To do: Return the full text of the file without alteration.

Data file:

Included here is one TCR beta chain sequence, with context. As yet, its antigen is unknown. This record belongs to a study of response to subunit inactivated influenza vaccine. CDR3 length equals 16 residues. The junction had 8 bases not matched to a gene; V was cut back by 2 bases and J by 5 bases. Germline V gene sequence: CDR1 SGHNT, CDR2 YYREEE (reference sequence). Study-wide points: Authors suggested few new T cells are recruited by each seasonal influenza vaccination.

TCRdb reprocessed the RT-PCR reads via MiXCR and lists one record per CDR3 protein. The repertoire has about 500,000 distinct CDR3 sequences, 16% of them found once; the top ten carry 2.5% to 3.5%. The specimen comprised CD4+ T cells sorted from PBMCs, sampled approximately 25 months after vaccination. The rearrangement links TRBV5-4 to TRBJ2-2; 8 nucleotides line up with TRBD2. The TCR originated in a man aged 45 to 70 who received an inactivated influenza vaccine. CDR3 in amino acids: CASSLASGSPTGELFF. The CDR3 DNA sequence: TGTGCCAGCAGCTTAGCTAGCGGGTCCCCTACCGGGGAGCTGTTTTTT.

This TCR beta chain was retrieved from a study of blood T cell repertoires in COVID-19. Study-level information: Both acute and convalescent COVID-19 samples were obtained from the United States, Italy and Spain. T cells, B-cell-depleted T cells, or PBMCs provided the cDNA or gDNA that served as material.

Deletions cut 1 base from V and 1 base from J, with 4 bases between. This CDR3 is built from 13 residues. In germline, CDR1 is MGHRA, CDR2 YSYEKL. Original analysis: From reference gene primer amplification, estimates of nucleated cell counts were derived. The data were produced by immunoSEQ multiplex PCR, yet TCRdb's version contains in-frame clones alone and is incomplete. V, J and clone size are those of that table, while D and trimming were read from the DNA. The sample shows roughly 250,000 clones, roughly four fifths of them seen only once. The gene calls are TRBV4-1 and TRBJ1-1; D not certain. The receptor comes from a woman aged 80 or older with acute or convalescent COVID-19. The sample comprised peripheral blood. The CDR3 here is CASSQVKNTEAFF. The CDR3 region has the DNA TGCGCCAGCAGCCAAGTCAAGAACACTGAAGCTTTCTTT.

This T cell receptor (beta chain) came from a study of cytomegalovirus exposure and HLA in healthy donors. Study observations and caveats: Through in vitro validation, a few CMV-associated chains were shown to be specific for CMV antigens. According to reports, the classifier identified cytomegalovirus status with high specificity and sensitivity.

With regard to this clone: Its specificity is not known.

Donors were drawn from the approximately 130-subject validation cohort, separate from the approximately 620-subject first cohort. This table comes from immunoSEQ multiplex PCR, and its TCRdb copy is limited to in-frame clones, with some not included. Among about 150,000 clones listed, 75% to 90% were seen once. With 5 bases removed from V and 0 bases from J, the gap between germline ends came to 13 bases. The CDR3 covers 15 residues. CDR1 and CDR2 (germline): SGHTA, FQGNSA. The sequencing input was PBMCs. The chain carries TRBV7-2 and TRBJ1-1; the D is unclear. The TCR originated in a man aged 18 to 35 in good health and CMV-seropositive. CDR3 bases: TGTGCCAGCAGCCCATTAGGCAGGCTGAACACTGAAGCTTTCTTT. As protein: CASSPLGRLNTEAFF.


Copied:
Included here is one TCR beta chain sequence, with context. As yet, its antigen is unknown. This record belongs to a study of response to subunit inactivated influenza vaccine. CDR3 length equals 16 residues. The junction had 8 bases not matched to a gene; V was cut back by 2 bases and J by 5 bases. Germline V gene sequence: CDR1 SGHNT, CDR2 YYREEE (reference sequence). Study-wide points: Authors suggested few new T cells are recruited by each seasonal influenza vaccination.

TCRdb reprocessed the RT-PCR reads via MiXCR and lists one record per CDR3 protein. The repertoire has about 500,000 distinct CDR3 sequences, 16% of them found once; the top ten carry 2.5% to 3.5%. The specimen comprised CD4+ T cells sorted from PBMCs, sampled approximately 25 months after vaccination. The rearrangement links TRBV5-4 to TRBJ2-2; 8 nucleotides line up with TRBD2. The TCR originated in a man aged 45 to 70 who received an inactivated influenza vaccine. CDR3 in amino acids: CASSLASGSPTGELFF. The CDR3 DNA sequence: TGTGCCAGCAGCTTAGCTAGCGGGTCCCCTACCGGGGAGCTGTTTTTT.

This TCR beta chain was retrieved from a study of blood T cell repertoires in COVID-19. Study-level information: Both acute and convalescent COVID-19 samples were obtained from the United States, Italy and Spain. T cells, B-cell-depleted T cells, or PBMCs provided the cDNA or gDNA that served as material.

Deletions cut 1 base from V and 1 base from J, with 4 bases between. This CDR3 is built from 13 residues. In germline, CDR1 is MGHRA, CDR2 YSYEKL. Original analysis: From reference gene primer amplification, estimates of nucleated cell counts were derived. The data were produced by immunoSEQ multiplex PCR, yet TCRdb's version contains in-frame clones alone and is incomplete. V, J and clone size are those of that table, while D and trimming were read from the DNA. The sample shows roughly 250,000 clones, roughly four fifths of them seen only once. The gene calls are TRBV4-1 and TRBJ1-1; D not certain. The receptor comes from a woman aged 80 or older with acute or convalescent COVID-19. The sample comprised peripheral blood. The CDR3 here is CASSQVKNTEAFF. The CDR3 region has the DNA TGCGCCAGCAGCCAAGTCAAGAACACTGAAGCTTTCTTT.

This T cell receptor (beta chain) came from a study of cytomegalovirus exposure and HLA in healthy donors. Study observations and caveats: Through in vitro validation, a few CMV-associated chains were shown to be specific for CMV antigens. According to reports, the classifier identified cytomegalovirus status with high specificity and sensitivity.

With regard to this clone: Its specificity is not known.

Donors were drawn from the approximately 130-subject validation cohort, separate from the approximately 620-subject first cohort. This table comes from immunoSEQ multiplex PCR, and its TCRdb copy is limited to in-frame clones, with some not included. Among about 150,000 clones listed, 75% to 90% were seen once. With 5 bases removed from V and 0 bases from J, the gap between germline ends came to 13 bases. The CDR3 covers 15 residues. CDR1 and CDR2 (germline): SGHTA, FQGNSA. The sequencing input was PBMCs. The chain carries TRBV7-2 and TRBJ1-1; the D is unclear. The TCR originated in a man aged 18 to 35 in good health and CMV-seropositive. CDR3 bases: TGTGCCAGCAGCCCATTAGGCAGGCTGAACACTGAAGCTTTCTTT. As protein: CASSPLGRLNTEAFF.